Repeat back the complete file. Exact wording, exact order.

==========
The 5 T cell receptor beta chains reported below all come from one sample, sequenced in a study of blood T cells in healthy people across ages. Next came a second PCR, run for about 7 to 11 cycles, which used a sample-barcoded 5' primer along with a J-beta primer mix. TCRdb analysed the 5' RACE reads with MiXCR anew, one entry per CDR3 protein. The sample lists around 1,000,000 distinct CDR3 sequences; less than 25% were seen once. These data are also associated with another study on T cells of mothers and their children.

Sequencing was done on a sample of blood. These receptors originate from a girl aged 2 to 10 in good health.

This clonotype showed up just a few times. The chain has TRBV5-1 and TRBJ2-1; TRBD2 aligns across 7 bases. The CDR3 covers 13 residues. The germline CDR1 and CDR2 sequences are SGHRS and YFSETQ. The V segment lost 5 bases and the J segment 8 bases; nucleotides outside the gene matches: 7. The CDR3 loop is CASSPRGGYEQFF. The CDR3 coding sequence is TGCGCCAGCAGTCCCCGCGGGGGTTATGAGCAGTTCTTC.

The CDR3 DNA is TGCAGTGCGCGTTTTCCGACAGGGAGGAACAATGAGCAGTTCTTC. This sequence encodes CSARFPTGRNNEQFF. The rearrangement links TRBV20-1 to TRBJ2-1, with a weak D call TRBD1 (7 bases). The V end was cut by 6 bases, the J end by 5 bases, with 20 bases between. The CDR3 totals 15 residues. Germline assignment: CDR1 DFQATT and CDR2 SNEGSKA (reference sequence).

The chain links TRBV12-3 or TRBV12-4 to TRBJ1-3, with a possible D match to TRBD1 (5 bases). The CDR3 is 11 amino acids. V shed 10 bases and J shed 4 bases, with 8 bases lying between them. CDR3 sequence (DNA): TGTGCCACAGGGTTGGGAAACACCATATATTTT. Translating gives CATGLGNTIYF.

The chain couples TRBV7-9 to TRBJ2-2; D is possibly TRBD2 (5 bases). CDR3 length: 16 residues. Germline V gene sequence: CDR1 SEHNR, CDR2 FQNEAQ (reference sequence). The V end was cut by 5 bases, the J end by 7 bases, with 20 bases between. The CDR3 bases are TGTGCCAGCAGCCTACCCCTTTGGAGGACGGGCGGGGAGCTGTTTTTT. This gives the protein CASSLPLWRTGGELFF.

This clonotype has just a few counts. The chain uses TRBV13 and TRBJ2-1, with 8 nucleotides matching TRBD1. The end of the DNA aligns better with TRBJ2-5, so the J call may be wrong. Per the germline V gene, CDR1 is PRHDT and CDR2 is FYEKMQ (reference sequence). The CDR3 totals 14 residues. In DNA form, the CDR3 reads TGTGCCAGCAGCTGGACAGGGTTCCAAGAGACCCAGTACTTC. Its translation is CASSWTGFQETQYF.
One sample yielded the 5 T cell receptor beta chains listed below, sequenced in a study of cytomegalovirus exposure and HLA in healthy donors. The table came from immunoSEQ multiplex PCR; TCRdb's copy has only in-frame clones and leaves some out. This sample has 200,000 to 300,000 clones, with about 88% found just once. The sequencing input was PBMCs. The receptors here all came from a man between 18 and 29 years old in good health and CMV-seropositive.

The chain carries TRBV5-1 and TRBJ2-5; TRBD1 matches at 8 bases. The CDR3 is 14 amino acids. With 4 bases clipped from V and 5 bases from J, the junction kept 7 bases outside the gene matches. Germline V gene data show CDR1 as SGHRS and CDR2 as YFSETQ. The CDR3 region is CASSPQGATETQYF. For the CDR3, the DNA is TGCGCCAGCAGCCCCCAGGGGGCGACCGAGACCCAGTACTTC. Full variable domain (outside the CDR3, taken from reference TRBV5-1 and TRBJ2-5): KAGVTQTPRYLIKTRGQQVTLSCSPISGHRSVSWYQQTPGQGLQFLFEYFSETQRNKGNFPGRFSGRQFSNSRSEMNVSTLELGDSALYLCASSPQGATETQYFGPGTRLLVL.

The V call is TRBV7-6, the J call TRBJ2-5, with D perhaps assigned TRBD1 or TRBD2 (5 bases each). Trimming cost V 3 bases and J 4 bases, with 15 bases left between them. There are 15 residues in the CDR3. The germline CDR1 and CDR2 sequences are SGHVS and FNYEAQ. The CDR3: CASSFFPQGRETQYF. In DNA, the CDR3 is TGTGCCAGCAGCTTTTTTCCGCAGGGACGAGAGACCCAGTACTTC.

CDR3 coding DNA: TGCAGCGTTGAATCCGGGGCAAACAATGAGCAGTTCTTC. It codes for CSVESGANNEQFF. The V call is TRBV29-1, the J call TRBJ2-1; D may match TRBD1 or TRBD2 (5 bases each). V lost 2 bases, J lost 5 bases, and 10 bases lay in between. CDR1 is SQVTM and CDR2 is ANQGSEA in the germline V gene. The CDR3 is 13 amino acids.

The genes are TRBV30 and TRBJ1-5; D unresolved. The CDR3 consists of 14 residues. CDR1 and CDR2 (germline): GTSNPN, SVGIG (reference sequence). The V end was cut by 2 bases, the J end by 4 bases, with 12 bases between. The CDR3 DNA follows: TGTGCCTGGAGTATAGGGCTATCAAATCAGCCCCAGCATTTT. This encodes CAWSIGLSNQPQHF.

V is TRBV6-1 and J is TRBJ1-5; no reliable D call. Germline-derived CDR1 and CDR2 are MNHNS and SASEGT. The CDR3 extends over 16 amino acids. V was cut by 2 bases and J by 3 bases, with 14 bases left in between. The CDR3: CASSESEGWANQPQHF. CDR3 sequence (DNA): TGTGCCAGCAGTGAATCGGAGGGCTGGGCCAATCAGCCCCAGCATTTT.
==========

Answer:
The 5 T cell receptor beta chains reported below all come from one sample, sequenced in a study of blood T cells in healthy people across ages. Next came a second PCR, run for about 7 to 11 cycles, which used a sample-barcoded 5' primer along with a J-beta primer mix. TCRdb analysed the 5' RACE reads with MiXCR anew, one entry per CDR3 protein. The sample lists around 1,000,000 distinct CDR3 sequences; less than 25% were seen once. These data are also associated with another study on T cells of mothers and their children.

Sequencing was done on a sample of blood. These receptors originate from a girl aged 2 to 10 in good health.

This clonotype showed up just a few times. The chain has TRBV5-1 and TRBJ2-1; TRBD2 aligns across 7 bases. The CDR3 covers 13 residues. The germline CDR1 and CDR2 sequences are SGHRS and YFSETQ. The V segment lost 5 bases and the J segment 8 bases; nucleotides outside the gene matches: 7. The CDR3 loop is CASSPRGGYEQFF. The CDR3 coding sequence is TGCGCCAGCAGTCCCCGCGGGGGTTATGAGCAGTTCTTC.

The CDR3 DNA is TGCAGTGCGCGTTTTCCGACAGGGAGGAACAATGAGCAGTTCTTC. This sequence encodes CSARFPTGRNNEQFF. The rearrangement links TRBV20-1 to TRBJ2-1, with a weak D call TRBD1 (7 bases). The V end was cut by 6 bases, the J end by 5 bases, with 20 bases between. The CDR3 totals 15 residues. Germline assignment: CDR1 DFQATT and CDR2 SNEGSKA (reference sequence).

The chain links TRBV12-3 or TRBV12-4 to TRBJ1-3, with a possible D match to TRBD1 (5 bases). The CDR3 is 11 amino acids. V shed 10 bases and J shed 4 bases, with 8 bases lying between them. CDR3 sequence (DNA): TGTGCCACAGGGTTGGGAAACACCATATATTTT. Translating gives CATGLGNTIYF.

The chain couples TRBV7-9 to TRBJ2-2; D is possibly TRBD2 (5 bases). CDR3 length: 16 residues. Germline V gene sequence: CDR1 SEHNR, CDR2 FQNEAQ (reference sequence). The V end was cut by 5 bases, the J end by 7 bases, with 20 bases between. The CDR3 bases are TGTGCCAGCAGCCTACCCCTTTGGAGGACGGGCGGGGAGCTGTTTTTT. This gives the protein CASSLPLWRTGGELFF.

This clonotype has just a few counts. The chain uses TRBV13 and TRBJ2-1, with 8 nucleotides matching TRBD1. The end of the DNA aligns better with TRBJ2-5, so the J call may be wrong. Per the germline V gene, CDR1 is PRHDT and CDR2 is FYEKMQ (reference sequence). The CDR3 totals 14 residues. In DNA form, the CDR3 reads TGTGCCAGCAGCTGGACAGGGTTCCAAGAGACCCAGTACTTC. Its translation is CASSWTGFQETQYF.
One sample yielded the 5 T cell receptor beta chains listed below, sequenced in a study of cytomegalovirus exposure and HLA in healthy donors. The table came from immunoSEQ multiplex PCR; TCRdb's copy has only in-frame clones and leaves some out. This sample has 200,000 to 300,000 clones, with about 88% found just once. The sequencing input was PBMCs. The receptors here all came from a man between 18 and 29 years old in good health and CMV-seropositive.

The chain carries TRBV5-1 and TRBJ2-5; TRBD1 matches at 8 bases. The CDR3 is 14 amino acids. With 4 bases clipped from V and 5 bases from J, the junction kept 7 bases outside the gene matches. Germline V gene data show CDR1 as SGHRS and CDR2 as YFSETQ. The CDR3 region is CASSPQGATETQYF. For the CDR3, the DNA is TGCGCCAGCAGCCCCCAGGGGGCGACCGAGACCCAGTACTTC. Full variable domain (outside the CDR3, taken from reference TRBV5-1 and TRBJ2-5): KAGVTQTPRYLIKTRGQQVTLSCSPISGHRSVSWYQQTPGQGLQFLFEYFSETQRNKGNFPGRFSGRQFSNSRSEMNVSTLELGDSALYLCASSPQGATETQYFGPGTRLLVL.

The V call is TRBV7-6, the J call TRBJ2-5, with D perhaps assigned TRBD1 or TRBD2 (5 bases each). Trimming cost V 3 bases and J 4 bases, with 15 bases left between them. There are 15 residues in the CDR3. The germline CDR1 and CDR2 sequences are SGHVS and FNYEAQ. The CDR3: CASSFFPQGRETQYF. In DNA, the CDR3 is TGTGCCAGCAGCTTTTTTCCGCAGGGACGAGAGACCCAGTACTTC.

CDR3 coding DNA: TGCAGCGTTGAATCCGGGGCAAACAATGAGCAGTTCTTC. It codes for CSVESGANNEQFF. The V call is TRBV29-1, the J call TRBJ2-1; D may match TRBD1 or TRBD2 (5 bases each). V lost 2 bases, J lost 5 bases, and 10 bases lay in between. CDR1 is SQVTM and CDR2 is ANQGSEA in the germline V gene. The CDR3 is 13 amino acids.

The genes are TRBV30 and TRBJ1-5; D unresolved. The CDR3 consists of 14 residues. CDR1 and CDR2 (germline): GTSNPN, SVGIG (reference sequence). The V end was cut by 2 bases, the J end by 4 bases, with 12 bases between. The CDR3 DNA follows: TGTGCCTGGAGTATAGGGCTATCAAATCAGCCCCAGCATTTT. This encodes CAWSIGLSNQPQHF.

V is TRBV6-1 and J is TRBJ1-5; no reliable D call. Germline-derived CDR1 and CDR2 are MNHNS and SASEGT. The CDR3 extends over 16 amino acids. V was cut by 2 bases and J by 3 bases, with 14 bases left in between. The CDR3: CASSESEGWANQPQHF. CDR3 sequence (DNA): TGTGCCAGCAGTGAATCGGAGGGCTGGGCCAATCAGCCCCAGCATTTT.